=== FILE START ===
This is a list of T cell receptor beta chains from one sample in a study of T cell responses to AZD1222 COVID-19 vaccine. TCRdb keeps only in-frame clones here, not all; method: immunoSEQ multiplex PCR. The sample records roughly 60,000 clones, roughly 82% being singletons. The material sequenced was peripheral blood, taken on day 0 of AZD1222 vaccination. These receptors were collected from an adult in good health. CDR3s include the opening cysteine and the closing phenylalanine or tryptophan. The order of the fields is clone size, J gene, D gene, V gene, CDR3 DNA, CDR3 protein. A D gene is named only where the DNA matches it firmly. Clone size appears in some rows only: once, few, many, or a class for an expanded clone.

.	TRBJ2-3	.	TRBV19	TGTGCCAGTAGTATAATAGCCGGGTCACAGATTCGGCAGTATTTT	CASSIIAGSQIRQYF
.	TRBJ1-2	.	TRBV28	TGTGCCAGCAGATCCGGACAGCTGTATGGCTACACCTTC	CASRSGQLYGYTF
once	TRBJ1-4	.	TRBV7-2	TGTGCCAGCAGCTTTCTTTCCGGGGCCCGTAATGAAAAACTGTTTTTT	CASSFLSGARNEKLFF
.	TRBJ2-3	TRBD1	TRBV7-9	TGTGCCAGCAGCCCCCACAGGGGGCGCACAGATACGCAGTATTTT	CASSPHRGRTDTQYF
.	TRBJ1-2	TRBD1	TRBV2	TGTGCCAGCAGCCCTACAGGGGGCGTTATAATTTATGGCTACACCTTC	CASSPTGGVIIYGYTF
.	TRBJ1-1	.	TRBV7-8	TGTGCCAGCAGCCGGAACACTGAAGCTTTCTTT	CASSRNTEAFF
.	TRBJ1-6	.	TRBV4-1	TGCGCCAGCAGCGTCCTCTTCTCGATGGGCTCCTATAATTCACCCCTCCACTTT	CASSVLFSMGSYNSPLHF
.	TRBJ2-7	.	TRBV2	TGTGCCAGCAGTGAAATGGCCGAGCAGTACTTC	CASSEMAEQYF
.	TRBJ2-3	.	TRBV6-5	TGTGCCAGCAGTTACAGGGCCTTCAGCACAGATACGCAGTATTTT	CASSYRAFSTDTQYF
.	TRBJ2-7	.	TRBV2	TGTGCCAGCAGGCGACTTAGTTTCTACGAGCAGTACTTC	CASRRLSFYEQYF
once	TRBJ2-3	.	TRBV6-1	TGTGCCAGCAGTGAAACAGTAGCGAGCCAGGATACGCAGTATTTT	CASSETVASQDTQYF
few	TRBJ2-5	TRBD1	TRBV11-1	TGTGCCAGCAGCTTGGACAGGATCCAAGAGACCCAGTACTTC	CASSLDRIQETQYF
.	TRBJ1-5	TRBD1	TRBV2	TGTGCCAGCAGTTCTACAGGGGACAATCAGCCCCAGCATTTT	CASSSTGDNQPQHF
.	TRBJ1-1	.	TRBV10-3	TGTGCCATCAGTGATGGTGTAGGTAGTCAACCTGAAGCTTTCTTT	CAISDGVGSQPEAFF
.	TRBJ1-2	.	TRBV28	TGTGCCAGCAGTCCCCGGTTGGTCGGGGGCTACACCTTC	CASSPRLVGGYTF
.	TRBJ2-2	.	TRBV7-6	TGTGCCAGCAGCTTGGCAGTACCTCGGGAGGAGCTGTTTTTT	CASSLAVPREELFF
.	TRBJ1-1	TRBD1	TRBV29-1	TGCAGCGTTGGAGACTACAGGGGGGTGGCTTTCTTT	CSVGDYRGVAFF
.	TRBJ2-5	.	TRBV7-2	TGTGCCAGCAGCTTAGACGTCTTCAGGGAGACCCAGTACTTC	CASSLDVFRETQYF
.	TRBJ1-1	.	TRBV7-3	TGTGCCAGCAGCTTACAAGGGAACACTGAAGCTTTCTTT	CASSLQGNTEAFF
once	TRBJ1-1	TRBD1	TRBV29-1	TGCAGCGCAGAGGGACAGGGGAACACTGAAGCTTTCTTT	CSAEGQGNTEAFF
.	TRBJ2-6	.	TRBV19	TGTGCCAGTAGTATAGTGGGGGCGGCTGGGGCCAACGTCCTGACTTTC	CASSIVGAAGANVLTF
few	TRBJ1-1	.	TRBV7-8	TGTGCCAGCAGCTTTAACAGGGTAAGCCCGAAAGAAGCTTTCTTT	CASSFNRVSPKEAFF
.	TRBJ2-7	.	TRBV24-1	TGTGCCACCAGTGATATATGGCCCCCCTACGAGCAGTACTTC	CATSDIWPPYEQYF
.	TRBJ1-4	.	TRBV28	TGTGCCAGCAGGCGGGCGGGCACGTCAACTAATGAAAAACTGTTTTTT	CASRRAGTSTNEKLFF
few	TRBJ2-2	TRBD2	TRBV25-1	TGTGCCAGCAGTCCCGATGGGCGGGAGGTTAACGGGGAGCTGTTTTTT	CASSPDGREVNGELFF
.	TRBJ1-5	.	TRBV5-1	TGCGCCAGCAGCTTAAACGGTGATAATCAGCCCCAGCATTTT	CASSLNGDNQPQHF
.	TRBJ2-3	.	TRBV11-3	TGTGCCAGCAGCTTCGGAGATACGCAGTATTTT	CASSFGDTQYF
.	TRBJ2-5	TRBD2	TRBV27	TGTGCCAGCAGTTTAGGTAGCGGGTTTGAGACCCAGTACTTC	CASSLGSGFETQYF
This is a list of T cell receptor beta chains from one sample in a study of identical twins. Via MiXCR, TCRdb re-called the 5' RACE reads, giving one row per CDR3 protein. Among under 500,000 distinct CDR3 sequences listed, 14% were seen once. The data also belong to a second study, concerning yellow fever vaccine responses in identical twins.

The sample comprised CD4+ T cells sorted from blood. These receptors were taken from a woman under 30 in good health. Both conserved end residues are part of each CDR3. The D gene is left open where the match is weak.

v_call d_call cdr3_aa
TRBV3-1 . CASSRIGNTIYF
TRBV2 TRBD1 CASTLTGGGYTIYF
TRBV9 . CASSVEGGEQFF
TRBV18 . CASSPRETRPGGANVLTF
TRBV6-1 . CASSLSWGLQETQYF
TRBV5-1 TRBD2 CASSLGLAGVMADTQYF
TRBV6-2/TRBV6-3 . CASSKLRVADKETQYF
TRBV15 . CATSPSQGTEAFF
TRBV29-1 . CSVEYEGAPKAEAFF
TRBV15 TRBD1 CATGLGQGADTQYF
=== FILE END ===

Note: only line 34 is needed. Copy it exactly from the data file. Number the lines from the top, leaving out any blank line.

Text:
TRBV2 TRBD1 CASTLTGGGYTIYF